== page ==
Some working people have responded by staging rent strikes. A rent strike is much more than a passive act of withholding rent until demands are met. As a tactic of class struggle, it can be very effective. In 2018, the seven-month-long East Hamilton Rent Strike brought tenants and their supporters together in a struggle against their new landlord, a REIT. Through a series of rallies, pickets, social events, door-knocking, meetings, and more, the rent strikers supported each other, learned together, and showed to themselves and other Hamiltonians (and working people generally) the strength of standing side by side.
Though the tenants’ demands for a reduced rent increase and repairs were, in the end, only partially met, their emerging collective power might be the most significant outcome of the strike. Two quotes from striking tenants (whose names have been changed to protect their identities) offer great illustrations of this process:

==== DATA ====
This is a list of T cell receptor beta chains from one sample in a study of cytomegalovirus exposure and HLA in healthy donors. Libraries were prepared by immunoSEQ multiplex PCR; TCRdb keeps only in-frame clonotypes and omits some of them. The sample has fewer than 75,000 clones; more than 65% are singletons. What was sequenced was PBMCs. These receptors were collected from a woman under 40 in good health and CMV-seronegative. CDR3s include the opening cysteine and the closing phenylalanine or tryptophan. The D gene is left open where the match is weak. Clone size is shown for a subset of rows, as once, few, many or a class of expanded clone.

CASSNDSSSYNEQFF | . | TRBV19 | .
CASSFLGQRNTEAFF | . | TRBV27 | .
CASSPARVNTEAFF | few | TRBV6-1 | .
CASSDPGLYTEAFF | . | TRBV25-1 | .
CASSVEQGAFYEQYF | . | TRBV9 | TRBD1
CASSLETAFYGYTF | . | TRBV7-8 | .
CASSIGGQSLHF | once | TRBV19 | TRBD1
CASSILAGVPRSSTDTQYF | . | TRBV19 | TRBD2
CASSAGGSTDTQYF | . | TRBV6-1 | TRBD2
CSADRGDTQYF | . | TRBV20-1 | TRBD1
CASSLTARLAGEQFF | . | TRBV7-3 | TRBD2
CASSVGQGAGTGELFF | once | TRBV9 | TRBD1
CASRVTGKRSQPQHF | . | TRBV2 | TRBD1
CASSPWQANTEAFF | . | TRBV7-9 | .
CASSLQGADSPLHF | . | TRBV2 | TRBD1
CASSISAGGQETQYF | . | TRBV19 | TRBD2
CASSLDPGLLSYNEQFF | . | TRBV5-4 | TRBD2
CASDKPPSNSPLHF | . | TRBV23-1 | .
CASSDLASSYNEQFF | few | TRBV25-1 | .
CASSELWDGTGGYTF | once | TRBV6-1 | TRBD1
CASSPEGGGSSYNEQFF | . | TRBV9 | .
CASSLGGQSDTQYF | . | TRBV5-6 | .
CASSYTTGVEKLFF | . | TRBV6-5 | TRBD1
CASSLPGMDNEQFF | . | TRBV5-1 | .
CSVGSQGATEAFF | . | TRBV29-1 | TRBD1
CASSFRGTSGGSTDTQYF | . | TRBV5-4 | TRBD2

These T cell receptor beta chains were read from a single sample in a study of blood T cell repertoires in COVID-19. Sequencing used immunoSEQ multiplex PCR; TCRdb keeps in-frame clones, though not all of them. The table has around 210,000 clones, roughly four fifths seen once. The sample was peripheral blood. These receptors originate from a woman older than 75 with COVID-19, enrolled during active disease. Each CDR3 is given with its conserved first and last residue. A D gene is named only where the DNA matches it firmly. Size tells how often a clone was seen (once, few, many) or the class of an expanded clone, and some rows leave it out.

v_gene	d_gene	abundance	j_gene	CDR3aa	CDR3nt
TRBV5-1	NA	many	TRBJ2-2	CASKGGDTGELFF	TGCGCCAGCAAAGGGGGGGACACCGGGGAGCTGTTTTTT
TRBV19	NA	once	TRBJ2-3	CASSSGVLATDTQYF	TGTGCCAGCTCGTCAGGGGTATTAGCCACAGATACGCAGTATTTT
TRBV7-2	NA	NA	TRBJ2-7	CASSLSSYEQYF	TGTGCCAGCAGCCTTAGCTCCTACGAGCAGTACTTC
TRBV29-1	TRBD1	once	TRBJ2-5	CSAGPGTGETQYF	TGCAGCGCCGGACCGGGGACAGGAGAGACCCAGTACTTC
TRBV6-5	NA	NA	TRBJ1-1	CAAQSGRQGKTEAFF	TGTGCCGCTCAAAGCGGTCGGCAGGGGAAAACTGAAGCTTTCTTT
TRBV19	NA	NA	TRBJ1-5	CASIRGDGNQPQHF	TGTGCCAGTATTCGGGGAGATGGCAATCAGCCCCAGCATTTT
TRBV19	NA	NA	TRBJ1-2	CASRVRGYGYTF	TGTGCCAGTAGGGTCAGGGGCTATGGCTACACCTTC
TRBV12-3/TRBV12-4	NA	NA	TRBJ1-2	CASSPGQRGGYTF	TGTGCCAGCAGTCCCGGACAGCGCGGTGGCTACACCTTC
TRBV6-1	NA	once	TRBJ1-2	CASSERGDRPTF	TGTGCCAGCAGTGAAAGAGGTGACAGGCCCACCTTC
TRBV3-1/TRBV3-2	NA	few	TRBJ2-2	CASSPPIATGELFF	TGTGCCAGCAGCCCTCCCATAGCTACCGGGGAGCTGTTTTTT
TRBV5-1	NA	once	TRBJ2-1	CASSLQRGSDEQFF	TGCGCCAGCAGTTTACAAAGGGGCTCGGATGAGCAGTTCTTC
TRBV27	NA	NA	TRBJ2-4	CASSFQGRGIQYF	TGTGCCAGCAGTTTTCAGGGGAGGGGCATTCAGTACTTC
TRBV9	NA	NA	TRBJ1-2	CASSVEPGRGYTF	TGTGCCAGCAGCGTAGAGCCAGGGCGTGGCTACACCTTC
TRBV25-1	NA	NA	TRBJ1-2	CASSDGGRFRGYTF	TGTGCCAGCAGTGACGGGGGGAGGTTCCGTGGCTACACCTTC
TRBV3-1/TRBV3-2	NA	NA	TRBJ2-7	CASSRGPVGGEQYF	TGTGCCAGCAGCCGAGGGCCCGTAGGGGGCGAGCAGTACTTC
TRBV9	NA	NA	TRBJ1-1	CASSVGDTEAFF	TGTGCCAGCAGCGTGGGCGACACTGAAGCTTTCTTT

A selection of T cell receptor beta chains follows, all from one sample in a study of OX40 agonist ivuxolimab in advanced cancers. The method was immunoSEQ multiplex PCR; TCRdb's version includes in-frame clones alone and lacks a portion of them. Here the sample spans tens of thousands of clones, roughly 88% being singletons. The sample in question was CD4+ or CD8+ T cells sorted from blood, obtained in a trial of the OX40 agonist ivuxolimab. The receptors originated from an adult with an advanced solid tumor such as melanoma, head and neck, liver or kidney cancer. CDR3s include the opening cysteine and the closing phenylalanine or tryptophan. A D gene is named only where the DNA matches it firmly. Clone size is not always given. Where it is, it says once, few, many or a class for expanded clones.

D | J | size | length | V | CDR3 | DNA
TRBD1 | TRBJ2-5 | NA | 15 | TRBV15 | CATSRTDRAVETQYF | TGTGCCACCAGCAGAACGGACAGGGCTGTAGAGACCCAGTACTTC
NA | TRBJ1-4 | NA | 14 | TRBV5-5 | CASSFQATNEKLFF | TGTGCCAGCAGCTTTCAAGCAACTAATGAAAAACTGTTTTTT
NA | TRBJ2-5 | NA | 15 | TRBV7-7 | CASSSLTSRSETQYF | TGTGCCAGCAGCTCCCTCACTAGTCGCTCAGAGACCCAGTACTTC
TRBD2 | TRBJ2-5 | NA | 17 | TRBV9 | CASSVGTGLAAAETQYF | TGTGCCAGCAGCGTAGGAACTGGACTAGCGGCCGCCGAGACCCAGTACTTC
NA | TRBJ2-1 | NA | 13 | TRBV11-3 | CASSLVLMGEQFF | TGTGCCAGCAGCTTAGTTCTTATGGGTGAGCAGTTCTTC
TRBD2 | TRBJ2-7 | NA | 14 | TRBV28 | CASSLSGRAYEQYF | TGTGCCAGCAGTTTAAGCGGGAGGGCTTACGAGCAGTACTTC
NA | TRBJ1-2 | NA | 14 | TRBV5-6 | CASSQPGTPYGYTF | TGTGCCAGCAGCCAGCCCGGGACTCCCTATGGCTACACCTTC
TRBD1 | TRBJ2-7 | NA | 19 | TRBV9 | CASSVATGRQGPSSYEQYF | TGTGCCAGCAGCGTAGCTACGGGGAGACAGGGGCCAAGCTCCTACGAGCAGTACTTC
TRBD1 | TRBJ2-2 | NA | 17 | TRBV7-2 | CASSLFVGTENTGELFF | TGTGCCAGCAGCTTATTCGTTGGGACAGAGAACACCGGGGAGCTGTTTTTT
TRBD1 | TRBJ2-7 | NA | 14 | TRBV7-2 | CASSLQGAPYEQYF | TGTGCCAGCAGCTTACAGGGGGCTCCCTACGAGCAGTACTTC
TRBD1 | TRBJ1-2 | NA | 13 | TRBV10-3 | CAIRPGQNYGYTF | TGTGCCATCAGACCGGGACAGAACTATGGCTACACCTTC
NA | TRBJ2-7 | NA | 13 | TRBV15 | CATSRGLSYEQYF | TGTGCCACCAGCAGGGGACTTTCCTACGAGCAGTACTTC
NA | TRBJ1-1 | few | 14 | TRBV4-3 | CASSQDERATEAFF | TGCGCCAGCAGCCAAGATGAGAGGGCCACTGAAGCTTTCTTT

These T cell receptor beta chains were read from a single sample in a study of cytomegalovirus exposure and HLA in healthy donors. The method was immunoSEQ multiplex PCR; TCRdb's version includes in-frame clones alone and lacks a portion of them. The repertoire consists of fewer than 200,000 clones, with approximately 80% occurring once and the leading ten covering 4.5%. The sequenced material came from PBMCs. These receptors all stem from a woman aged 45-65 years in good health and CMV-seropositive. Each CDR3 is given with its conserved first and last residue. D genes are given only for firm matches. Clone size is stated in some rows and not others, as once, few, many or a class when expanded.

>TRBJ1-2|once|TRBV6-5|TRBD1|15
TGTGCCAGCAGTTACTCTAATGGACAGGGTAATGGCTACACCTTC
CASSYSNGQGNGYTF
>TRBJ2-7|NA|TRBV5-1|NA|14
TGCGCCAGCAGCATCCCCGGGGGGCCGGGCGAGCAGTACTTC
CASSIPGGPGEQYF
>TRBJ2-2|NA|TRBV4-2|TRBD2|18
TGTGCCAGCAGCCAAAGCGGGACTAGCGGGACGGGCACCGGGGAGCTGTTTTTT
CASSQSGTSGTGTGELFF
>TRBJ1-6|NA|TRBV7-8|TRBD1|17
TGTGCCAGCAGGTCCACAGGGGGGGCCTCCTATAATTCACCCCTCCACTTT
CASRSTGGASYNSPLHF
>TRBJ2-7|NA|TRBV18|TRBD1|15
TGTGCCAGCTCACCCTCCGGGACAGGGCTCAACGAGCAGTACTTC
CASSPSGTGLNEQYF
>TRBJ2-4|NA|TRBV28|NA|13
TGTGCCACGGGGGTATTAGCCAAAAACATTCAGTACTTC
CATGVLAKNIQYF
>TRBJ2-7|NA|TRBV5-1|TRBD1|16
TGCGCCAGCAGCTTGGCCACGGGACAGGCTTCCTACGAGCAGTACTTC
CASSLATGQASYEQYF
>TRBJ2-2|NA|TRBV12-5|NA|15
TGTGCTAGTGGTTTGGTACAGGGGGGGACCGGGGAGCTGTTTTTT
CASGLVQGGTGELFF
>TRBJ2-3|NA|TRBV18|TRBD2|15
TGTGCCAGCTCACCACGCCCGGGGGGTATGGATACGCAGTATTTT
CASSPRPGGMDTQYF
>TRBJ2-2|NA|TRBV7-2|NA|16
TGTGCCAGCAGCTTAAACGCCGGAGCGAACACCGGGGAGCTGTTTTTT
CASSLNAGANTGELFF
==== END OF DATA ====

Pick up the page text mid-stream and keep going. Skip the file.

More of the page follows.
“Before, I didn’t have a voice, I was quiet. I’ve always kept to myself all the time. This strike has brought out my voice.”
– Karen, commenting after giving the first speech of her life at a rally much like the one that inspired this poster.
“I’ve been on just this side of homeless a few times, so I’ve been dealing with this issue for a lot longer than what I actually realized because I didn’t realize it was an actual issue, I just thought it was my problem.”
– Rachel, discussing how going with neighbours and supporters to protest at the landlord’s headquarters in Ottawa “switched it from kind of a private matter to a more public matter.”
These quotes capture the transformative effects collective political action like rent strikes can generate. By pushing back against the fear, isolation, and anxiety produced by the increased efforts to profit from the necessities of life, like housing, tenants realize their collective political power to put predatory landlords and investors on the defensive. Alongside struggles against the deterioration of our larger, shared environment, the right to safe, affordable housing is one of the central political struggles of our times.